CPUC spokesman Robert Osborn countered the argument by emphasizing the incentives built into the program. “We’re essentially providing free networks to carriers,” Osborn said. Last year, CPUC funding for similar projects ranged from $400,000 to $18.7 million. Osborn noted that one current state grantee, Race Communications, in the Central Valley town of Boron, charges $60 per month for internet speeds that are 20 times faster than those the CPUC proposed for a $40-per-month plan.
Still, committee members appeared unconvinced. Boerner Horvath suggested a five-year price freeze, and committee chair Sharon Quirk-Silva agreed.
Mia Bonta (D-Oakland) echoed Charter Communications’ position, suggesting a two-year limit on rate increases. Bonta’s district includes East and West Oakland communities where more than 20% of residents lack broadband internet at home, likely because of cost.
Charter is the state’s largest cable provider and the fifth largest telecom company in the United States, with revenue last year of $52 billion. It is the largest company that participates in the state’s current internet infrastructure grant program, the California Advanced Services Fund. But Charter Vice President Keri Askew Bailey told lawmakers, “It is unlikely our company will be able to continue to participate.” She warned the low cost plan and rate freeze requirements would make the $2 billion grant program a nonstarter for her company.
In contrast to the committee’s sharp questioning of the CPUC’s Osborn, the lawmakers tossed only a few softballs at Askew Bailey.
“Would you say price caps and other elements are discouraging your participation?” queried Suzette Martinez Valladares (R-Santa Clarita).
As the hearing wrapped, Assemblymember Bonta commented, “This is digital equity in the works.”
Swarming the Capitol With Campaign Cash and Lobbying Expenditures
It may have also been a demonstration of how completely the cable and telecom giants have blanketed the state Capitol with their message.
Four months before the November elections, the 13 members of the broadband policy committee, known as Assembly Communications and Conveyance, have collectively received $186,405 in industry donations during the 2022 election cycle. Boerner Horvath and Quirk-Silva have raised the most so far this year with $37,900 and $28,300, respectively.
The day after the hearing, the Public Utilities Commissioners heeded the lawmakers’ requests. They postponed the vote on rules for the $2 billion fund; later, they modified the rules to require only a five-year price cap for grantees. Instead of a mandatory $40 per month plan, grant applicants would be awarded extra points for offering such a service.
Industry trade groups have also lined up against a bill authored by Eduardo Garcia (D-Coachella), AB 2751, which would bar the state, except for the Department of Forestry and Fire Protection and the Office of Emergency Services, from doing business with internet service providers that don’t offer a $40 per month plan. The bill passed the Assembly but failed in a Senate committee. It may come back for reconsideration if a compromise can be reached. A Senate analysis suggests the bill apply only to contracts entered into after Jan 1, 2024, and those worth $1 million or more, and not apply if only one internet service provider is available in an area.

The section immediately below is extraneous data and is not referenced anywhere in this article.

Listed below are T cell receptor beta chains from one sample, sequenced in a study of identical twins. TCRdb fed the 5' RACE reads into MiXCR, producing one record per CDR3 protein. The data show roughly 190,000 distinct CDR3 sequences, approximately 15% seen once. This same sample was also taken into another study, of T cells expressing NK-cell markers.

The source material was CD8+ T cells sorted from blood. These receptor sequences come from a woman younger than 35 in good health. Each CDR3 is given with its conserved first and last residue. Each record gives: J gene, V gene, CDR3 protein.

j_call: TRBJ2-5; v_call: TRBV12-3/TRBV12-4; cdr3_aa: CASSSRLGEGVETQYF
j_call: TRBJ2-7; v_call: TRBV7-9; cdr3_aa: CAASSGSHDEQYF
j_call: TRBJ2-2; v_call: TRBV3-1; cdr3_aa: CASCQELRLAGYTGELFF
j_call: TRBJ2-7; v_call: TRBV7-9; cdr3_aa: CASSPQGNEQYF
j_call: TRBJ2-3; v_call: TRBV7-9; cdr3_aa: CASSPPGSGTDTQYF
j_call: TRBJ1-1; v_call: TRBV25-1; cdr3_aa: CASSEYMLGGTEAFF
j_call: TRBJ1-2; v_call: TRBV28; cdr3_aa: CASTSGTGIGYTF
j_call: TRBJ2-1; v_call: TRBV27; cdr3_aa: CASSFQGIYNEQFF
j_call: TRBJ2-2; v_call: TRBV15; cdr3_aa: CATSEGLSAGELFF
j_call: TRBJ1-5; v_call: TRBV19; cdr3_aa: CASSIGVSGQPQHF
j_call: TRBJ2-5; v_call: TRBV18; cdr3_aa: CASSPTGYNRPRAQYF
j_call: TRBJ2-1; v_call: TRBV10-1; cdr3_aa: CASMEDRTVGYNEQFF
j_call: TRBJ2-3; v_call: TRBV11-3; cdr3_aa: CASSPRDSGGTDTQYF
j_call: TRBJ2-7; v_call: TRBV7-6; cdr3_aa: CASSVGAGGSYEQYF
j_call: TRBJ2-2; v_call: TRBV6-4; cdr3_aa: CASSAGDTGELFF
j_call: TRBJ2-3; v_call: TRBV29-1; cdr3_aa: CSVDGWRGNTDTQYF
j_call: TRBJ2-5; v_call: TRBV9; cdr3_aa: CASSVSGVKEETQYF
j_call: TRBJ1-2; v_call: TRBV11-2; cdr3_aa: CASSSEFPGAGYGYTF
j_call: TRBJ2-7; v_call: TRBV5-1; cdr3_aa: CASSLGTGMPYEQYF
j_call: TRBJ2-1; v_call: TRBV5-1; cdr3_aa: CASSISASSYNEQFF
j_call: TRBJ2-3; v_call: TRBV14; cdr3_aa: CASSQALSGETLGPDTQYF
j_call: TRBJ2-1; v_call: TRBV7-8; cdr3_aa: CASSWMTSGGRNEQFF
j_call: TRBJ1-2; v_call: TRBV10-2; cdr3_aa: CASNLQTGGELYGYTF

AT&T, Charter and Comcast, along with the industry trade groups the California Cable and Telecommunications Association and the Cellular Telecommunications Industry Association, have spent nearly $5 million on lobbying since 2021.
All of the organizations except Comcast list Garcia’s AB 2751 and Quirk-Silva’s AB 2749 on state disclosures as targets of their lobbying in the first quarter of this year.
AB 2749 will be debated on June 27 in a Senate policy committee where the Electronic Frontier Foundation’s Falcon and the Rural County Representatives of California’s Tracy Rhine will likely square off against industry.
Quirk-Silva says the bill’s central provision — a 180 day deadline for the CPUC to grant or deny applications — is crucial because internet service providers need to know they can expect timely decisions. The CPUC has historically taken as long as 18 months to make funding calls, according to an Assembly committee analysis.
But the RCRC, along with the California State Association of Counties, say the deadline provision goes against the intent of California’s ambitious new broadband plan: to allow local and tribal governments and public private partnerships to compete on a more even playing field with big telecom to provide internet service. Rhine argues that some of the large internet service providers “had plenty of time and chose not to deploy” because projects wouldn’t earn enough money. “So it’s time for a different solution.”
The RCRC organized the Golden State Connect Authority to aid rural counties that want to build publicly owned broadband networks.
Local government owned projects that could tap the fund are currently planned for rural Alpine and Nevada counties in the Eastern Sierras and the agricultural Salinas Valley in Central California, Rhine said. Los Angeles County is currently studying the feasibility of building its own fiber optic network to connect some of its poorest communities where many residents remain offline.
The bill, however, could have the unintended consequence of further delaying grant approvals. If the legislation passes, the CPUC could have to formulate new rules to align with its provisions, according to an Assembly Appropriations Committee analysis. Such rulemaking is typically a painstakingly slow process.
Falcon said he hoped a compromise could be worked out on AB 2749. His optimism is fueled by a recent win: In mid-June Quirk-Silva removed amendments that sought to bar the state from requiring lower prices in return for government subsidies, which had sparked even more intense opposition.
The debate over broadband policy will likely continue, however, as the state crafts a federally mandated five-year broadband plan due next year. Future flashpoints include ongoing investigations by the Federal Communications Commission in Washington and the California PUC in Sacramento into digital redlining and debates over how exactly federal grant funds will be spent.